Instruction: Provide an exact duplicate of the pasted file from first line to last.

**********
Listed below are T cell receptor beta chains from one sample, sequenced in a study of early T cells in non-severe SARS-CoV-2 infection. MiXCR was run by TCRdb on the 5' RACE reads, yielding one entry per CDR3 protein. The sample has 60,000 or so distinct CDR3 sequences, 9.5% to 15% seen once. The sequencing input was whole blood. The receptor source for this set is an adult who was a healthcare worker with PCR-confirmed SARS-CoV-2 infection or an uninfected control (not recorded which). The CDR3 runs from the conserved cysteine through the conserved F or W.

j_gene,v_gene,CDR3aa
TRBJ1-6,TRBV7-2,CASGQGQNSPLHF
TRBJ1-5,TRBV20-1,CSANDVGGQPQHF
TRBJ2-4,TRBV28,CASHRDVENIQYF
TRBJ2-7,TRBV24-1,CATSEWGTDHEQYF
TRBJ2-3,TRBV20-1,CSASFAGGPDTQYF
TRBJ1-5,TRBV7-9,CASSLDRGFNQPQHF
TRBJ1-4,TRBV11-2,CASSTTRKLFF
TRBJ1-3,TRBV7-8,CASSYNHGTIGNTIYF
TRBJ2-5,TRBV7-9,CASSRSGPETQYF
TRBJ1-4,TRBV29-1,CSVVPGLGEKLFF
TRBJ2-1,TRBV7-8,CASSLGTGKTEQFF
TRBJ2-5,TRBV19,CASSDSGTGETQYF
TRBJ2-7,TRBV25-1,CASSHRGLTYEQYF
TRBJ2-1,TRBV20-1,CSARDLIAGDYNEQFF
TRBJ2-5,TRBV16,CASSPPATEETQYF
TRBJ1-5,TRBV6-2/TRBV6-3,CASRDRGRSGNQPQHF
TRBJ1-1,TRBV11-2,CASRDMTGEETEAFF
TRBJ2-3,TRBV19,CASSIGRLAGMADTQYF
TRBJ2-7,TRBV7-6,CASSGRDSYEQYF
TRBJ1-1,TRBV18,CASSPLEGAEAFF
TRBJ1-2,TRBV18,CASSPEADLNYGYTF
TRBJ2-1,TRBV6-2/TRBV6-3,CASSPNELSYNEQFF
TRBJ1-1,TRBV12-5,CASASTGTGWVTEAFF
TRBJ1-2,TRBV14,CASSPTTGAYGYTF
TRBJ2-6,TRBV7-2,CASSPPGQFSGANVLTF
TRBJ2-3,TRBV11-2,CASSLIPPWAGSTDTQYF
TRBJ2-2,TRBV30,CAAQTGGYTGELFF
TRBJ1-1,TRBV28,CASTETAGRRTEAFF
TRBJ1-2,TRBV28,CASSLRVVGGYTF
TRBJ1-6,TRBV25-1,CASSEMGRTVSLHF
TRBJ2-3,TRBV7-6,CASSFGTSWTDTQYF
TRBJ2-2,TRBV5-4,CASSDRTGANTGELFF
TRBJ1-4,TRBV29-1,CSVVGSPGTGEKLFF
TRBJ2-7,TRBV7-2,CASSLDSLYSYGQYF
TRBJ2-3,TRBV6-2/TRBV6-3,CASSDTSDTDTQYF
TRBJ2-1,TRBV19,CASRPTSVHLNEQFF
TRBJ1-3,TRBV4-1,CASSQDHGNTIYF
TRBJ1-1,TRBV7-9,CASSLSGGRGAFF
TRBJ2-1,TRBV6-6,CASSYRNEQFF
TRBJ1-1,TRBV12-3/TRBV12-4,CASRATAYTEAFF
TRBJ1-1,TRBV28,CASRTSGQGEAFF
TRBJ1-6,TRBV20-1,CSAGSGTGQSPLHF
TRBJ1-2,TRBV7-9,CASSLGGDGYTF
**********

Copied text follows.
Listed below are T cell receptor beta chains from one sample, sequenced in a study of early T cells in non-severe SARS-CoV-2 infection. MiXCR was run by TCRdb on the 5' RACE reads, yielding one entry per CDR3 protein. The sample has 60,000 or so distinct CDR3 sequences, 9.5% to 15% seen once. The sequencing input was whole blood. The receptor source for this set is an adult who was a healthcare worker with PCR-confirmed SARS-CoV-2 infection or an uninfected control (not recorded which). The CDR3 runs from the conserved cysteine through the conserved F or W.

j_gene,v_gene,CDR3aa
TRBJ1-6,TRBV7-2,CASGQGQNSPLHF
TRBJ1-5,TRBV20-1,CSANDVGGQPQHF
TRBJ2-4,TRBV28,CASHRDVENIQYF
TRBJ2-7,TRBV24-1,CATSEWGTDHEQYF
TRBJ2-3,TRBV20-1,CSASFAGGPDTQYF
TRBJ1-5,TRBV7-9,CASSLDRGFNQPQHF
TRBJ1-4,TRBV11-2,CASSTTRKLFF
TRBJ1-3,TRBV7-8,CASSYNHGTIGNTIYF
TRBJ2-5,TRBV7-9,CASSRSGPETQYF
TRBJ1-4,TRBV29-1,CSVVPGLGEKLFF
TRBJ2-1,TRBV7-8,CASSLGTGKTEQFF
TRBJ2-5,TRBV19,CASSDSGTGETQYF
TRBJ2-7,TRBV25-1,CASSHRGLTYEQYF
TRBJ2-1,TRBV20-1,CSARDLIAGDYNEQFF
TRBJ2-5,TRBV16,CASSPPATEETQYF
TRBJ1-5,TRBV6-2/TRBV6-3,CASRDRGRSGNQPQHF
TRBJ1-1,TRBV11-2,CASRDMTGEETEAFF
TRBJ2-3,TRBV19,CASSIGRLAGMADTQYF
TRBJ2-7,TRBV7-6,CASSGRDSYEQYF
TRBJ1-1,TRBV18,CASSPLEGAEAFF
TRBJ1-2,TRBV18,CASSPEADLNYGYTF
TRBJ2-1,TRBV6-2/TRBV6-3,CASSPNELSYNEQFF
TRBJ1-1,TRBV12-5,CASASTGTGWVTEAFF
TRBJ1-2,TRBV14,CASSPTTGAYGYTF
TRBJ2-6,TRBV7-2,CASSPPGQFSGANVLTF
TRBJ2-3,TRBV11-2,CASSLIPPWAGSTDTQYF
TRBJ2-2,TRBV30,CAAQTGGYTGELFF
TRBJ1-1,TRBV28,CASTETAGRRTEAFF
TRBJ1-2,TRBV28,CASSLRVVGGYTF
TRBJ1-6,TRBV25-1,CASSEMGRTVSLHF
TRBJ2-3,TRBV7-6,CASSFGTSWTDTQYF
TRBJ2-2,TRBV5-4,CASSDRTGANTGELFF
TRBJ1-4,TRBV29-1,CSVVGSPGTGEKLFF
TRBJ2-7,TRBV7-2,CASSLDSLYSYGQYF
TRBJ2-3,TRBV6-2/TRBV6-3,CASSDTSDTDTQYF
TRBJ2-1,TRBV19,CASRPTSVHLNEQFF
TRBJ1-3,TRBV4-1,CASSQDHGNTIYF
TRBJ1-1,TRBV7-9,CASSLSGGRGAFF
TRBJ2-1,TRBV6-6,CASSYRNEQFF
TRBJ1-1,TRBV12-3/TRBV12-4,CASRATAYTEAFF
TRBJ1-1,TRBV28,CASRTSGQGEAFF
TRBJ1-6,TRBV20-1,CSAGSGTGQSPLHF
TRBJ1-2,TRBV7-9,CASSLGGDGYTF